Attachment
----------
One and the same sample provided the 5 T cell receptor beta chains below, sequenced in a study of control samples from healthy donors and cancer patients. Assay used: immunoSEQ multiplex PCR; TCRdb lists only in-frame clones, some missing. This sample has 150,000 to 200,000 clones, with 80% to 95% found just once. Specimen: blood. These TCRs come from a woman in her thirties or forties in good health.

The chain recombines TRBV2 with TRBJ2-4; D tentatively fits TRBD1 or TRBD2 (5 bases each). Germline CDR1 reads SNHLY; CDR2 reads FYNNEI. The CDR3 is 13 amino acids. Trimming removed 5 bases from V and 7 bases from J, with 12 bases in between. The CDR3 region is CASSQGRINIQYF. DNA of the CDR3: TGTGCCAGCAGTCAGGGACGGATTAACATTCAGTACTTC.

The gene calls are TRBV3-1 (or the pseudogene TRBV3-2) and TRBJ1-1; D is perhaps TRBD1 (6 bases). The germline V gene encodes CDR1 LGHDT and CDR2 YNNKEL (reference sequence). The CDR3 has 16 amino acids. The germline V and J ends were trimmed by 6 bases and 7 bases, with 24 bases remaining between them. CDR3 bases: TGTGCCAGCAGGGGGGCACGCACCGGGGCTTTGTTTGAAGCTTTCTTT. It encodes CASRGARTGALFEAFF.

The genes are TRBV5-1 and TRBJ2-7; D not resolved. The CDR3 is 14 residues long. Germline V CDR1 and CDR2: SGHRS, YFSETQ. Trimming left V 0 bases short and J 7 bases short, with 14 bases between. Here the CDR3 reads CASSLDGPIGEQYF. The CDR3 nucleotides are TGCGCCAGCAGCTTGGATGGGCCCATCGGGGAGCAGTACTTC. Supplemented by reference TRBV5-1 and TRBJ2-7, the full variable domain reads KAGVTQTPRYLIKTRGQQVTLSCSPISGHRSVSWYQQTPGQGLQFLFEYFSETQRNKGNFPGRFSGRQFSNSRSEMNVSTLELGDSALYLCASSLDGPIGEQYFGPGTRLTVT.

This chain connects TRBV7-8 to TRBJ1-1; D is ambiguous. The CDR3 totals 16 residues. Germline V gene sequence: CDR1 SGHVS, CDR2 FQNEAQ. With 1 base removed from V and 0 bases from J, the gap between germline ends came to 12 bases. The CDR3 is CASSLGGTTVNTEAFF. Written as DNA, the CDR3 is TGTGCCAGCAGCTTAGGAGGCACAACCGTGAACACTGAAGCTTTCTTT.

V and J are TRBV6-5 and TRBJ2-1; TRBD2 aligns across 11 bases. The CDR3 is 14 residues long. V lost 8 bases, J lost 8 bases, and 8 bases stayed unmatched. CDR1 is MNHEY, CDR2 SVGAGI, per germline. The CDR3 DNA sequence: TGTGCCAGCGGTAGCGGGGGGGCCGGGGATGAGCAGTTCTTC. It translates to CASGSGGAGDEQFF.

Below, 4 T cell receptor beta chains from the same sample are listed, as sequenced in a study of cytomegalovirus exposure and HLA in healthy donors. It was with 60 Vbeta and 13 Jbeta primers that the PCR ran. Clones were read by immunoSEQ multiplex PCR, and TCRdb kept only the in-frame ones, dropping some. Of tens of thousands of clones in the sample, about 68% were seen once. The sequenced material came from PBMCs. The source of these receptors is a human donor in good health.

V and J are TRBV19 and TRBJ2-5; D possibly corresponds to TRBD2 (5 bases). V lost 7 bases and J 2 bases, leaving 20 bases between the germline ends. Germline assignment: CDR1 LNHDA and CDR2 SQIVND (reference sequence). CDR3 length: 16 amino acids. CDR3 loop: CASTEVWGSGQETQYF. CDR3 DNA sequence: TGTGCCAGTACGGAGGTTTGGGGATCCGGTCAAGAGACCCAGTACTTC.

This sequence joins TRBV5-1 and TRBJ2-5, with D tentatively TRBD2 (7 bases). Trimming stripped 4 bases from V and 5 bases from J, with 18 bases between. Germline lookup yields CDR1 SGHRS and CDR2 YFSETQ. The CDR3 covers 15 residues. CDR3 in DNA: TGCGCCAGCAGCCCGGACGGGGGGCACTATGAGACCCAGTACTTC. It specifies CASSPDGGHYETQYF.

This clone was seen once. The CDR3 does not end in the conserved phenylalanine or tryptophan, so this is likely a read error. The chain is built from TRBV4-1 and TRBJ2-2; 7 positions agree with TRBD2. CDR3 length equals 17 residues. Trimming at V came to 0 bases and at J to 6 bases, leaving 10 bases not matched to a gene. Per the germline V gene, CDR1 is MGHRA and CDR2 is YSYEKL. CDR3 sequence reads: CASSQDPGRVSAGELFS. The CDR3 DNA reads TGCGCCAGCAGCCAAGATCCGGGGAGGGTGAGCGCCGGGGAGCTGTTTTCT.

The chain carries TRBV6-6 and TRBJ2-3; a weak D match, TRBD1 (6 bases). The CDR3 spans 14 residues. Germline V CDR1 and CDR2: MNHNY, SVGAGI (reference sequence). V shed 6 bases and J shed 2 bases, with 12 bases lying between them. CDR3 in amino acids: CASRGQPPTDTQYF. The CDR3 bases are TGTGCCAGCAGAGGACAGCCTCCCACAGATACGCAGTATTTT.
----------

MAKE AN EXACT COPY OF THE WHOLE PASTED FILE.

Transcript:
One and the same sample provided the 5 T cell receptor beta chains below, sequenced in a study of control samples from healthy donors and cancer patients. Assay used: immunoSEQ multiplex PCR; TCRdb lists only in-frame clones, some missing. This sample has 150,000 to 200,000 clones, with 80% to 95% found just once. Specimen: blood. These TCRs come from a woman in her thirties or forties in good health.

The chain recombines TRBV2 with TRBJ2-4; D tentatively fits TRBD1 or TRBD2 (5 bases each). Germline CDR1 reads SNHLY; CDR2 reads FYNNEI. The CDR3 is 13 amino acids. Trimming removed 5 bases from V and 7 bases from J, with 12 bases in between. The CDR3 region is CASSQGRINIQYF. DNA of the CDR3: TGTGCCAGCAGTCAGGGACGGATTAACATTCAGTACTTC.

The gene calls are TRBV3-1 (or the pseudogene TRBV3-2) and TRBJ1-1; D is perhaps TRBD1 (6 bases). The germline V gene encodes CDR1 LGHDT and CDR2 YNNKEL (reference sequence). The CDR3 has 16 amino acids. The germline V and J ends were trimmed by 6 bases and 7 bases, with 24 bases remaining between them. CDR3 bases: TGTGCCAGCAGGGGGGCACGCACCGGGGCTTTGTTTGAAGCTTTCTTT. It encodes CASRGARTGALFEAFF.

The genes are TRBV5-1 and TRBJ2-7; D not resolved. The CDR3 is 14 residues long. Germline V CDR1 and CDR2: SGHRS, YFSETQ. Trimming left V 0 bases short and J 7 bases short, with 14 bases between. Here the CDR3 reads CASSLDGPIGEQYF. The CDR3 nucleotides are TGCGCCAGCAGCTTGGATGGGCCCATCGGGGAGCAGTACTTC. Supplemented by reference TRBV5-1 and TRBJ2-7, the full variable domain reads KAGVTQTPRYLIKTRGQQVTLSCSPISGHRSVSWYQQTPGQGLQFLFEYFSETQRNKGNFPGRFSGRQFSNSRSEMNVSTLELGDSALYLCASSLDGPIGEQYFGPGTRLTVT.

This chain connects TRBV7-8 to TRBJ1-1; D is ambiguous. The CDR3 totals 16 residues. Germline V gene sequence: CDR1 SGHVS, CDR2 FQNEAQ. With 1 base removed from V and 0 bases from J, the gap between germline ends came to 12 bases. The CDR3 is CASSLGGTTVNTEAFF. Written as DNA, the CDR3 is TGTGCCAGCAGCTTAGGAGGCACAACCGTGAACACTGAAGCTTTCTTT.

V and J are TRBV6-5 and TRBJ2-1; TRBD2 aligns across 11 bases. The CDR3 is 14 residues long. V lost 8 bases, J lost 8 bases, and 8 bases stayed unmatched. CDR1 is MNHEY, CDR2 SVGAGI, per germline. The CDR3 DNA sequence: TGTGCCAGCGGTAGCGGGGGGGCCGGGGATGAGCAGTTCTTC. It translates to CASGSGGAGDEQFF.

Below, 4 T cell receptor beta chains from the same sample are listed, as sequenced in a study of cytomegalovirus exposure and HLA in healthy donors. It was with 60 Vbeta and 13 Jbeta primers that the PCR ran. Clones were read by immunoSEQ multiplex PCR, and TCRdb kept only the in-frame ones, dropping some. Of tens of thousands of clones in the sample, about 68% were seen once. The sequenced material came from PBMCs. The source of these receptors is a human donor in good health.

V and J are TRBV19 and TRBJ2-5; D possibly corresponds to TRBD2 (5 bases). V lost 7 bases and J 2 bases, leaving 20 bases between the germline ends. Germline assignment: CDR1 LNHDA and CDR2 SQIVND (reference sequence). CDR3 length: 16 amino acids. CDR3 loop: CASTEVWGSGQETQYF. CDR3 DNA sequence: TGTGCCAGTACGGAGGTTTGGGGATCCGGTCAAGAGACCCAGTACTTC.

This sequence joins TRBV5-1 and TRBJ2-5, with D tentatively TRBD2 (7 bases). Trimming stripped 4 bases from V and 5 bases from J, with 18 bases between. Germline lookup yields CDR1 SGHRS and CDR2 YFSETQ. The CDR3 covers 15 residues. CDR3 in DNA: TGCGCCAGCAGCCCGGACGGGGGGCACTATGAGACCCAGTACTTC. It specifies CASSPDGGHYETQYF.

This clone was seen once. The CDR3 does not end in the conserved phenylalanine or tryptophan, so this is likely a read error. The chain is built from TRBV4-1 and TRBJ2-2; 7 positions agree with TRBD2. CDR3 length equals 17 residues. Trimming at V came to 0 bases and at J to 6 bases, leaving 10 bases not matched to a gene. Per the germline V gene, CDR1 is MGHRA and CDR2 is YSYEKL. CDR3 sequence reads: CASSQDPGRVSAGELFS. The CDR3 DNA reads TGCGCCAGCAGCCAAGATCCGGGGAGGGTGAGCGCCGGGGAGCTGTTTTCT.

The chain carries TRBV6-6 and TRBJ2-3; a weak D match, TRBD1 (6 bases). The CDR3 spans 14 residues. Germline V CDR1 and CDR2: MNHNY, SVGAGI (reference sequence). V shed 6 bases and J shed 2 bases, with 12 bases lying between them. CDR3 in amino acids: CASRGQPPTDTQYF. The CDR3 bases are TGTGCCAGCAGAGGACAGCCTCCCACAGATACGCAGTATTTT.